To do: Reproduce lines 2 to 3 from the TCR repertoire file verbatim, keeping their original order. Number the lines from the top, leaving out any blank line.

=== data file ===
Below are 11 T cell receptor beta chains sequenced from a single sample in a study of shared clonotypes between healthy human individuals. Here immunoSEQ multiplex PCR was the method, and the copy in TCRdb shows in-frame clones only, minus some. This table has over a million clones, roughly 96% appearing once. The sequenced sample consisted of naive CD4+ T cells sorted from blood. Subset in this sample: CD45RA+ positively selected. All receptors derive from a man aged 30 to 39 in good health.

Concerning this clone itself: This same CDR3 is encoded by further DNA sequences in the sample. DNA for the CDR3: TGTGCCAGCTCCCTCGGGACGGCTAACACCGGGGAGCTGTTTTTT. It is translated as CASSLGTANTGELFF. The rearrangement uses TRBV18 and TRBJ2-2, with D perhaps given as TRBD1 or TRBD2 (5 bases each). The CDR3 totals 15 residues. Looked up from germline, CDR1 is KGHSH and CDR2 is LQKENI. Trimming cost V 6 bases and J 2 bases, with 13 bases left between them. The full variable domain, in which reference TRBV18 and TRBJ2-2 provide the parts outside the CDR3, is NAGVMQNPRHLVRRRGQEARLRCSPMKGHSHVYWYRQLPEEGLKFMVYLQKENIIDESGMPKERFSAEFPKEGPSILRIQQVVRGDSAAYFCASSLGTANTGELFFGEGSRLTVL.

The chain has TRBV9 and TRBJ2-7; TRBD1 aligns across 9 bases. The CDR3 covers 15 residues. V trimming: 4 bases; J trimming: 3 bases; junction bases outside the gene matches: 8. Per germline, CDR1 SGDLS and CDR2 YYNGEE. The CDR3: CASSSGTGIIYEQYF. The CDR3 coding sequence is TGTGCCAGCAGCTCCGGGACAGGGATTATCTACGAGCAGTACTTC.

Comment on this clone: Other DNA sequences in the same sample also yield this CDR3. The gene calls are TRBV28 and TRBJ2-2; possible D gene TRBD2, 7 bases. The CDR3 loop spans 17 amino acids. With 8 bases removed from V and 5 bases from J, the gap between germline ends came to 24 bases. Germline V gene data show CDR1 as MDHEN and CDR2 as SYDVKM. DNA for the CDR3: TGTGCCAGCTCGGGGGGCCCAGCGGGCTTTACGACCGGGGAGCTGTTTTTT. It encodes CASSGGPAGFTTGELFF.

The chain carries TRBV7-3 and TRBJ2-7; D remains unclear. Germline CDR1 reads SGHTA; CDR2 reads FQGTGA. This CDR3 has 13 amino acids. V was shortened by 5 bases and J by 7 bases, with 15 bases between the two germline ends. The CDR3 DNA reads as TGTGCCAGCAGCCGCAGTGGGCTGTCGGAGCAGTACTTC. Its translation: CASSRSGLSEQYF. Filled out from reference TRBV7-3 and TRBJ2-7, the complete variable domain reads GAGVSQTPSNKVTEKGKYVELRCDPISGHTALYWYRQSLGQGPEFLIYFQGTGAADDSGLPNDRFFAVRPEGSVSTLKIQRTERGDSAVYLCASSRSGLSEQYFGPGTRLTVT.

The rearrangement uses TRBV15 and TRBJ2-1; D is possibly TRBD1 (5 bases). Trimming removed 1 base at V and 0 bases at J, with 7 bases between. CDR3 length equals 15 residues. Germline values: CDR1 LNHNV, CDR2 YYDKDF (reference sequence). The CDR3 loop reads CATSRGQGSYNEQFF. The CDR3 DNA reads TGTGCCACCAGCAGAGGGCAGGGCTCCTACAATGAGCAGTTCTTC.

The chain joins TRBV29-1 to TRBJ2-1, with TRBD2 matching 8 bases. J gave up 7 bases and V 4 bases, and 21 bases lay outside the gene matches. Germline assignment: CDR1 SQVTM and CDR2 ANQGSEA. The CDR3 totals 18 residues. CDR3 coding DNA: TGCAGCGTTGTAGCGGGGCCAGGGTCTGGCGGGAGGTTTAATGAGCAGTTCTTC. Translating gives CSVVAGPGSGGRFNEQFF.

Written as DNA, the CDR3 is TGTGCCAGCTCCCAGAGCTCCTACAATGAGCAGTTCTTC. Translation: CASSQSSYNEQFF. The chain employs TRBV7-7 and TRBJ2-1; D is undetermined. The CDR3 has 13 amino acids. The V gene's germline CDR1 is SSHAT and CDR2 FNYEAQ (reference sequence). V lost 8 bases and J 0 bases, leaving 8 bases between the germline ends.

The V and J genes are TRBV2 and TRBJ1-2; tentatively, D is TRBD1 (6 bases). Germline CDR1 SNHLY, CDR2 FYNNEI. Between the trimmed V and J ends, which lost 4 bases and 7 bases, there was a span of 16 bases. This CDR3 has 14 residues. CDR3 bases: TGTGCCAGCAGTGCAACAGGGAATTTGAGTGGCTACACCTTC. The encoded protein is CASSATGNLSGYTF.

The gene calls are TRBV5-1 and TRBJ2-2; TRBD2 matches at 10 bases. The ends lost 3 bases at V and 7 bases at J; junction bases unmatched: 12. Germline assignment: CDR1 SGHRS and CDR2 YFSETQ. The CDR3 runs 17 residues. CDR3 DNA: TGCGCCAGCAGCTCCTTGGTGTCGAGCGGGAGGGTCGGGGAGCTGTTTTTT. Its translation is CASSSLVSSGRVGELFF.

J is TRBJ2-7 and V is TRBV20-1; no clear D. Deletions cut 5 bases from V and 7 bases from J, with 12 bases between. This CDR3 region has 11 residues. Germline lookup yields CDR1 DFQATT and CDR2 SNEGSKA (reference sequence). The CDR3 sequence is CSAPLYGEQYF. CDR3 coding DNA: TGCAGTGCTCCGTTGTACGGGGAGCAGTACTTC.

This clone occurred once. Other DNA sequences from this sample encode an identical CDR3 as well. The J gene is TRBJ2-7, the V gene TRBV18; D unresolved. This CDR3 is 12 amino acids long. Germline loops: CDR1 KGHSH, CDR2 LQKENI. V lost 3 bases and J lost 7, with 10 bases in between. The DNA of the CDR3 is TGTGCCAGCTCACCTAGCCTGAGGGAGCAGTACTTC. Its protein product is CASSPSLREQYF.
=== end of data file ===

Concerning this clone itself: This same CDR3 is encoded by further DNA sequences in the sample. DNA for the CDR3: TGTGCCAGCTCCCTCGGGACGGCTAACACCGGGGAGCTGTTTTTT. It is translated as CASSLGTANTGELFF. The rearrangement uses TRBV18 and TRBJ2-2, with D perhaps given as TRBD1 or TRBD2 (5 bases each). The CDR3 totals 15 residues. Looked up from germline, CDR1 is KGHSH and CDR2 is LQKENI. Trimming cost V 6 bases and J 2 bases, with 13 bases left between them. The full variable domain, in which reference TRBV18 and TRBJ2-2 provide the parts outside the CDR3, is NAGVMQNPRHLVRRRGQEARLRCSPMKGHSHVYWYRQLPEEGLKFMVYLQKENIIDESGMPKERFSAEFPKEGPSILRIQQVVRGDSAAYFCASSLGTANTGELFFGEGSRLTVL.

The chain has TRBV9 and TRBJ2-7; TRBD1 aligns across 9 bases. The CDR3 covers 15 residues. V trimming: 4 bases; J trimming: 3 bases; junction bases outside the gene matches: 8. Per germline, CDR1 SGDLS and CDR2 YYNGEE. The CDR3: CASSSGTGIIYEQYF. The CDR3 coding sequence is TGTGCCAGCAGCTCCGGGACAGGGATTATCTACGAGCAGTACTTC.